Submitted by Courtney on December 14th, 2011 — 09:38am

Branford Marsalis and Joey Calderazzo – Songs of Mirth and Melancholy - Instrumental supremos

Publication: The Citizen
Author: Bruce Dennill
Date: December 13, 2011

7/10 BRANFORD MARSALIS AND JOEY CALDERAZZO – SONGS OF MIRTH AND MELANCHOLY (UNIVERSAL)

Branford Marsalis had, for many years, the privilege of playing with piano genius Kenny Kirkland.

Collaborating with two talents of that ilk is not something many musicians will be able to boast about, but Marsalis has lucked out: new musical partner Joey Calderazzo is a keyboard wizard.

Calderazzo is a wonderful writer as well – his One Way is the sort of cheerfully complex, melodious stuff that makes the job of the jazz apologist supremely easy. He’s able to feel as well as Marsalis, matching the latter’s The Bard Lachrymose with his own La Valse Kendall. Read more »

Submitted by Courtney on December 14th, 2011 — 09:36am

The best (and worst) music of 2011: Hank Shteamer's picks

Publication: Time Out New York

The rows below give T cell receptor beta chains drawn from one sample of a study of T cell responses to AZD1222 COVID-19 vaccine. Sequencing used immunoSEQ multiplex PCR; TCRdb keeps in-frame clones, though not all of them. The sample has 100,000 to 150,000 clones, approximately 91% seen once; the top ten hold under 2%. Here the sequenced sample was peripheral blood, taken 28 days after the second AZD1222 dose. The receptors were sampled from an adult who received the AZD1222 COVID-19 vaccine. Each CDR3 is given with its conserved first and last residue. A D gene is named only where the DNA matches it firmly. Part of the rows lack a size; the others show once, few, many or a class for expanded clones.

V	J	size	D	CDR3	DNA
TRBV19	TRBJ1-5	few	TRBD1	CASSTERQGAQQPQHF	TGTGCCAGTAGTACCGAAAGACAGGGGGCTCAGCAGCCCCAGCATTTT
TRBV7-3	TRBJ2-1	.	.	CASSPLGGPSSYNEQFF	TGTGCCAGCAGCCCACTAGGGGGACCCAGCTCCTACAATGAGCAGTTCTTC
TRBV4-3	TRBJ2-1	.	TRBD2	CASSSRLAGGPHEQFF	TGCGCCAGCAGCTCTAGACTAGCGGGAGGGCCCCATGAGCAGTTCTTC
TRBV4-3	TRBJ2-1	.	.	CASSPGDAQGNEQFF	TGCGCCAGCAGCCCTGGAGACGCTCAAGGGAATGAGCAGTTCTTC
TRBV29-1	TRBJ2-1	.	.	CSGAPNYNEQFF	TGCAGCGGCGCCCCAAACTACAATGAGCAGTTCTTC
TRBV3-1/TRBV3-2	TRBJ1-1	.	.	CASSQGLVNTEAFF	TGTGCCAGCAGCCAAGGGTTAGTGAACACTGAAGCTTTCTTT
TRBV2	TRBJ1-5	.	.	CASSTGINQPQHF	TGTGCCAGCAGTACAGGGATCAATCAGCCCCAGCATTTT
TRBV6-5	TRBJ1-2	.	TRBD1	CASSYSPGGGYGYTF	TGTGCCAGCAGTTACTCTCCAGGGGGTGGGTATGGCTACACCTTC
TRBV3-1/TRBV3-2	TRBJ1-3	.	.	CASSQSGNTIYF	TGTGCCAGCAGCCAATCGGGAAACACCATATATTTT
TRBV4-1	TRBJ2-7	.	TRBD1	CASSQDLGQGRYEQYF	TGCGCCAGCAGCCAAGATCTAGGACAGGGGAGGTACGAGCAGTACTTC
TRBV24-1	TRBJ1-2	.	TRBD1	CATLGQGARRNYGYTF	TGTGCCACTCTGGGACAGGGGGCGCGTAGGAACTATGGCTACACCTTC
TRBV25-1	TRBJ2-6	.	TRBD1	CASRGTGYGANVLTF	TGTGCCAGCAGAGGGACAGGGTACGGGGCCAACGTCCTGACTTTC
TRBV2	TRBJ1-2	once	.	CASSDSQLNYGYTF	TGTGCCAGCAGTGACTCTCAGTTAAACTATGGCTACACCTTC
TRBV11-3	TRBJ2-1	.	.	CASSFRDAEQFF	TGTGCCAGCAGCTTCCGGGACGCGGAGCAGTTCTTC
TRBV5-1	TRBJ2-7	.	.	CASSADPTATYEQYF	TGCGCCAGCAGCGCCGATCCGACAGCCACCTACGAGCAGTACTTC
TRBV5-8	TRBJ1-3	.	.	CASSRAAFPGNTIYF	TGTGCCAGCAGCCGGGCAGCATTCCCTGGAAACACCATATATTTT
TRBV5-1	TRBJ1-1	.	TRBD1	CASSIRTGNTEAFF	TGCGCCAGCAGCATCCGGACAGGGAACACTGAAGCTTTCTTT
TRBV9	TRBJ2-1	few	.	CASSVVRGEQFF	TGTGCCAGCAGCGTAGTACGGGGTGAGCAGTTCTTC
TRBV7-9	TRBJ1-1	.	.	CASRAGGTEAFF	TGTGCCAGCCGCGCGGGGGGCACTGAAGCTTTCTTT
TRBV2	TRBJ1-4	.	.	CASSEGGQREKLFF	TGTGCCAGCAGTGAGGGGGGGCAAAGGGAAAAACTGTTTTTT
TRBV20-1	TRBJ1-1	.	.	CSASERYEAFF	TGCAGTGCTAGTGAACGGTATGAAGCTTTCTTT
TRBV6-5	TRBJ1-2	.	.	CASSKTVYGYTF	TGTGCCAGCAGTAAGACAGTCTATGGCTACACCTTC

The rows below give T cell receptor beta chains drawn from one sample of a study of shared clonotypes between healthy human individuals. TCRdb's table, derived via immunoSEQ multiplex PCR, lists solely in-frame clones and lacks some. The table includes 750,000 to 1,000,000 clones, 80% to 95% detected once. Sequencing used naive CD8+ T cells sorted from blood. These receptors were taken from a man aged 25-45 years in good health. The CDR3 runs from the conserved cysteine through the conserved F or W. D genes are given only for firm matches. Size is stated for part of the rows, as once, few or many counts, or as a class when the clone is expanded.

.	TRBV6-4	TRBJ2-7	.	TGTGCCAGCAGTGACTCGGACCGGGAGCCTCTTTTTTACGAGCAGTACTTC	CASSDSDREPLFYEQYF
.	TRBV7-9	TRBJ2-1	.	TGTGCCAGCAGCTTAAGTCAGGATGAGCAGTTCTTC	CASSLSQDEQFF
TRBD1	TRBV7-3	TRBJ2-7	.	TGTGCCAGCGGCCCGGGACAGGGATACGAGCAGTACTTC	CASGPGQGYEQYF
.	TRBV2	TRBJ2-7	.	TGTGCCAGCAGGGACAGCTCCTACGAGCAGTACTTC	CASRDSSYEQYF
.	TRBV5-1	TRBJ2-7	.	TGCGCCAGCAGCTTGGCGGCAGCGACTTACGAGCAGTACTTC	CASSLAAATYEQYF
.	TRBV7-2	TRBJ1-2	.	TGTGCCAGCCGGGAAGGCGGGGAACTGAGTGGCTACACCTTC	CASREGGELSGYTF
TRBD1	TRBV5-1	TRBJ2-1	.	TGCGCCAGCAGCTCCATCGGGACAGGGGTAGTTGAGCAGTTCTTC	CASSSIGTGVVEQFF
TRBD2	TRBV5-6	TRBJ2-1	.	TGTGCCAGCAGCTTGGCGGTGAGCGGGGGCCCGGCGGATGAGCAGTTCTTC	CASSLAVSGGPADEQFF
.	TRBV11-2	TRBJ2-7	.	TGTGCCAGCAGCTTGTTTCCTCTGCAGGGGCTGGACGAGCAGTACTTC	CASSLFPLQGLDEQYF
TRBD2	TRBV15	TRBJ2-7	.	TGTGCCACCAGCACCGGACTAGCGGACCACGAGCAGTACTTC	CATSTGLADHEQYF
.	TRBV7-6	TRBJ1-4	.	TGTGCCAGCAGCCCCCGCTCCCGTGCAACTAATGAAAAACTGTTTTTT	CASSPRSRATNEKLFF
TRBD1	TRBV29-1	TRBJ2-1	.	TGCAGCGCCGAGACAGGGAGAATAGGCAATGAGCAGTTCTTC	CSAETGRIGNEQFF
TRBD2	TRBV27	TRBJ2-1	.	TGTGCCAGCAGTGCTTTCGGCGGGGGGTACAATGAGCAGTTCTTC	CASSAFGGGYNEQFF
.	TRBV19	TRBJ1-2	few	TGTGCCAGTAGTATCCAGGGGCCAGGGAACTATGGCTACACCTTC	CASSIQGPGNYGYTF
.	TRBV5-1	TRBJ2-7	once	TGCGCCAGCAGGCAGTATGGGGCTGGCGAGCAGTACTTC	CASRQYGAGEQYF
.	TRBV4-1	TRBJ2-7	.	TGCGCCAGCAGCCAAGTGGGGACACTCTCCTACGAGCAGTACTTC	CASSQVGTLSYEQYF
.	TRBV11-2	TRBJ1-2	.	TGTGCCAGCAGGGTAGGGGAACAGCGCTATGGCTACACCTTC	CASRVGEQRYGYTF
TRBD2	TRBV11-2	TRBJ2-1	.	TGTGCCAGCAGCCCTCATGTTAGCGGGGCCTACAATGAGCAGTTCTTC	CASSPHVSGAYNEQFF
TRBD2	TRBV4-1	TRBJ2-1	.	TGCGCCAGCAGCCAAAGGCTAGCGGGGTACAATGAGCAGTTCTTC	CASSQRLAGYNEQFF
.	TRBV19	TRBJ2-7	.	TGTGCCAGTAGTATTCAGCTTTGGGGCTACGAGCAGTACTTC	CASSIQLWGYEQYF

Author: Hank Shteamer
Date: December 11, 2011

The best albums

1 Frank Ocean, Nostalgia, Ultra (self-released)
To say that this 24-year-old crooner had a banner year would be like labeling the sun a pretty bright star; but even alongside guest spots on Tyler, the Creator’s Goblin and Jay-Z and Kanye’s Watch the Throne, Ocean’s own debut—a challenging, charming, beautifully paced set of indie R&B—stood way out.

2 Anthrax, Worship Music (Megaforce)
Opening for their old-school thrash peers on the Big 4 tour, these NYC veterans drew bottom billing, yet they emerged triumphant on this hook-saturated fist-pumper of a comeback LP.

3 Branford Marsalis and Joey Calderazzo, Songs of Mirth and Melancholy (Marsalis Music)
One of our few household-name jazzmen and his first-call pianist stepped away from their signature quartet and produced a duo session so stately, it felt avant-garde. Read more »

Submitted by Courtney on December 13th, 2011 — 04:15pm

It’s the most jazz-list-y time of the year

Publication: Ottawa Citizen Jazzblog
Author: Peter Hum
Date: December 12, 2011

The jazz punditocracy has been weighing in on top jazz CDs of 2011:

The list from Patrick Jarenwattananon at NPR’s A Blog Supreme skews to the younger end of the jazz talent spectrum. Miguel Zenón (Alma Adentro: The Puerto Rican Songbook) and Gretchen Parlato (The Lost and Found) get nods, for example, for their 2011 CDs, while Sonny Rollins does not, for example. Read more »

Submitted by Courtney on December 13th, 2011 — 11:35am